This month, one lucky reader has the chance to win the first four titles in the new Casemate Classic War Fiction series.
Wilfred Owen and Siegfried Sassoon are household names. Their poetry is studied in classrooms across the country. But not all First World War literature was poetry. Some men used their wartime experiences to compose longer works of fiction.
One of the first such books to be published was Under Fire by French soldier Henri Barbusse, which follows a group of French volunteer soldiers through the eyes of an unarmed foot soldier. Originally published in French in 1916, his novel was criticised for its brutal portrayal of the horror of the war. Even so, it was translated into English in 1917.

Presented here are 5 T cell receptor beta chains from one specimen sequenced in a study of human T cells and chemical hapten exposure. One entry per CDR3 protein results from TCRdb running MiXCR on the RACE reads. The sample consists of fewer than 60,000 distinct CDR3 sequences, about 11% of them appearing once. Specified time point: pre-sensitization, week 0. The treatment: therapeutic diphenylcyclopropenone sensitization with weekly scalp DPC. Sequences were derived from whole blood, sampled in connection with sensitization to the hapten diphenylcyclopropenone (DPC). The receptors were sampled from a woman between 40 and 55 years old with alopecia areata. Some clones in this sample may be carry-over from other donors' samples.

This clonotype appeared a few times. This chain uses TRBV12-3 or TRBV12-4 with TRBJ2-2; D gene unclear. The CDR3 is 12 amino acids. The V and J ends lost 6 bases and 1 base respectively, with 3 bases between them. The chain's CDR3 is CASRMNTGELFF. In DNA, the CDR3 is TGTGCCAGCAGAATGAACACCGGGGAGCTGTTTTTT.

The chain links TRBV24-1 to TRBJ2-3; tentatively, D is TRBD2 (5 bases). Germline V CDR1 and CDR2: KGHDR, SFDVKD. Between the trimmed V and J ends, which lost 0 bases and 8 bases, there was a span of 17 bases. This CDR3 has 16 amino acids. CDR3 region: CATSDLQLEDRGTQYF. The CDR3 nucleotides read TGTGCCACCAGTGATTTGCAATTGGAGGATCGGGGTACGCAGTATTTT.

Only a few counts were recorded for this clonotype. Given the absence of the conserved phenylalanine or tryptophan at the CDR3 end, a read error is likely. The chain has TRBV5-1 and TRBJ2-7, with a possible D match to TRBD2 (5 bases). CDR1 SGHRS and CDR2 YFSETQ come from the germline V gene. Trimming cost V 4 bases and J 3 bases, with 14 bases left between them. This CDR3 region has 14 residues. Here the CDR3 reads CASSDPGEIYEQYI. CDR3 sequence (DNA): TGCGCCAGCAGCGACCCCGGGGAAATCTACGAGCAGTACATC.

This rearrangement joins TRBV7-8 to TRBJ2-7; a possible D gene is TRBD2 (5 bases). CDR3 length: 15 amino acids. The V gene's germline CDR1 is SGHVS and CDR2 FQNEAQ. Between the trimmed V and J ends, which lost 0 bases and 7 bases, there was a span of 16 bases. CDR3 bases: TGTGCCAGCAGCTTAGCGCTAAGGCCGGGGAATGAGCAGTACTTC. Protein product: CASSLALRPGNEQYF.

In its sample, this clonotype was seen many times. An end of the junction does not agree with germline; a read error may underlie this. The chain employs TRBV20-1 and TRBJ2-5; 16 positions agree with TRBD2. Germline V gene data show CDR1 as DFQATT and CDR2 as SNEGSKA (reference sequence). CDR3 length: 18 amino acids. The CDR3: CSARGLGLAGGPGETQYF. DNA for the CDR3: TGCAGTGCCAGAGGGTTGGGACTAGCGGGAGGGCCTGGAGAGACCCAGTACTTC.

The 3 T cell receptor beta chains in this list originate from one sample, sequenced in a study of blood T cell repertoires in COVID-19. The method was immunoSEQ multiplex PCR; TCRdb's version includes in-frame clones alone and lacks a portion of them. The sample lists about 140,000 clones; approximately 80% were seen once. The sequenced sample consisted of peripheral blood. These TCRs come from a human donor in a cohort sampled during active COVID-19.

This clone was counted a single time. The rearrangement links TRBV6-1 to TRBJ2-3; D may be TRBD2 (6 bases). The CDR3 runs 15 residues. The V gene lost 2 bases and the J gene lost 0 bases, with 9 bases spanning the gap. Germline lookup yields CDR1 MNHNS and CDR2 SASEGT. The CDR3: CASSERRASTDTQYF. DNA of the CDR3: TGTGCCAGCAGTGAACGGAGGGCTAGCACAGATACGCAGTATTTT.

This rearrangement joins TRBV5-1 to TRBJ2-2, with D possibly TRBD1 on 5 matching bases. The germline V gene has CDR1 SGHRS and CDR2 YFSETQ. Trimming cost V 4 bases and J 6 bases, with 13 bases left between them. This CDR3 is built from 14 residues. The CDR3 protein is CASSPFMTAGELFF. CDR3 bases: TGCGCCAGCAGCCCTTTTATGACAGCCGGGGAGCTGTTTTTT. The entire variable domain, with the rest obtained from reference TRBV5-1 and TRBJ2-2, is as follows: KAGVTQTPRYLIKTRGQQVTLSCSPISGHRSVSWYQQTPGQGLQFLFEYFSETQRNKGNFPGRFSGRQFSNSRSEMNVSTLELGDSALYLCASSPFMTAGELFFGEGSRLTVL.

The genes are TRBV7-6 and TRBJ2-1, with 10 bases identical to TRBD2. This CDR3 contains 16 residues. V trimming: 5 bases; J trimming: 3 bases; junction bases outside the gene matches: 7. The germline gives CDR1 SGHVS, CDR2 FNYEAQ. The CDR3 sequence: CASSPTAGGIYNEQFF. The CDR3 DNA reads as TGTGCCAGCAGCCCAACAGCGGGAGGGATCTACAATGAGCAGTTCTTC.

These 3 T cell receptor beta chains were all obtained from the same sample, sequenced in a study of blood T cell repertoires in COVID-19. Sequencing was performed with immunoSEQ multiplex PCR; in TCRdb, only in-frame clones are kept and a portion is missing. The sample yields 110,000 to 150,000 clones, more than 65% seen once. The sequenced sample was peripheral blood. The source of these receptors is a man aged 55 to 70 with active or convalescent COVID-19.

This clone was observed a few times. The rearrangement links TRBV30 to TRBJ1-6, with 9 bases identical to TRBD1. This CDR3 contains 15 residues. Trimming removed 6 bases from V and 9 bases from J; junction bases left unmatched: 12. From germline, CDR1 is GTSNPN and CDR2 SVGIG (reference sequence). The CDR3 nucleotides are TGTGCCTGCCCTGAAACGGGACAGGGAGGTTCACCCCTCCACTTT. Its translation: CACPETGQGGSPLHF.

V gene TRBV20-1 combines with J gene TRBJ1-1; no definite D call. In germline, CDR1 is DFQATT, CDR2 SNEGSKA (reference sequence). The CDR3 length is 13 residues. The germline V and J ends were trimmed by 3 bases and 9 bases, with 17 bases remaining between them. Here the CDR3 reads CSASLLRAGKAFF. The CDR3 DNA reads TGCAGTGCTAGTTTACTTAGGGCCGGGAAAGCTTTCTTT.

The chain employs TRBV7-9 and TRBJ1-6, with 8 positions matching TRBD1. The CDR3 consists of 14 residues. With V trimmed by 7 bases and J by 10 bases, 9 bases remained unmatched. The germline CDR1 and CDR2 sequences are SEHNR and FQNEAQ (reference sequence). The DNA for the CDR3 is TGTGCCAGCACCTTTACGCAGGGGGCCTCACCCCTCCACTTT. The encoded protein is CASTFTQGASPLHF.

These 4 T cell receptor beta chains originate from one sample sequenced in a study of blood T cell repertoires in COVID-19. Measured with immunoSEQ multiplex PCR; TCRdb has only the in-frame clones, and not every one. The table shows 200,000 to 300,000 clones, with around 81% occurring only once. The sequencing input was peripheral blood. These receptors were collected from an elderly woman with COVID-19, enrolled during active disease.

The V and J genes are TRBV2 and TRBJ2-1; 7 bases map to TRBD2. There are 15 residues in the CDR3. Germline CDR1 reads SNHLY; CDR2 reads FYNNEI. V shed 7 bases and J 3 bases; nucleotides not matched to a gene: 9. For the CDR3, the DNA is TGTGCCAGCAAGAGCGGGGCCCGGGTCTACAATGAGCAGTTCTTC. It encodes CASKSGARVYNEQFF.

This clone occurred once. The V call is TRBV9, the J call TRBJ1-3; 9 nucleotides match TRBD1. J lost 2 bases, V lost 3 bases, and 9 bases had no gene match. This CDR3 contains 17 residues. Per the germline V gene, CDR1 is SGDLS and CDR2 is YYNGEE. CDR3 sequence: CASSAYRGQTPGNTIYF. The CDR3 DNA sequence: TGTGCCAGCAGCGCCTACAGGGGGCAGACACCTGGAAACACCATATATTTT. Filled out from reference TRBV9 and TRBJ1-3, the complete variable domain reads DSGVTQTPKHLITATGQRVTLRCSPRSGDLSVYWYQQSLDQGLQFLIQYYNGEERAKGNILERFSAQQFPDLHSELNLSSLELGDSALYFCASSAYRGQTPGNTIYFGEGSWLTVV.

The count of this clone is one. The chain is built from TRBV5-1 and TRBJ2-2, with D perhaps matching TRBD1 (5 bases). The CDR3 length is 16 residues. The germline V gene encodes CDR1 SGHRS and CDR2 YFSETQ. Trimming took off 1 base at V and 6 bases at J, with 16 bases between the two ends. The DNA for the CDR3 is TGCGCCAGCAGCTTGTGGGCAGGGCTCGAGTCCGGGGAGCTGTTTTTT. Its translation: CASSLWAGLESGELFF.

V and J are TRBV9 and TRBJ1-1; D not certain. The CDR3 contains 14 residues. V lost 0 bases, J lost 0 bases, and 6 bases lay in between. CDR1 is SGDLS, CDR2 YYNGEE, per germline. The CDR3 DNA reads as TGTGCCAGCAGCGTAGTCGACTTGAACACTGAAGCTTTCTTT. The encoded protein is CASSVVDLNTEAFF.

Donald Gristwood’s The Somme and The Coward, printed together by Casemate, are equally keen to paint a truthful picture of war, albeit one with an embellished narrative. The former, though fictional, portrays trench life more accurately than many other accounts of the conflict. The latter explores the inner turmoil experienced by a soldier who wounds himself in order to escape it.
Similarly, W F Morris’ Bretherton is superbly detailed, but this novel is also a dramatic and mysterious thriller, set on the Western Front. Like Philip MacDonald’s best-selling Patrol, which transports readers to the Middle Eastern theatre of the First World War, it is a blood-pumping tale of suspense.
Having been out of print for several decades, all four classic titles are now available in paperback.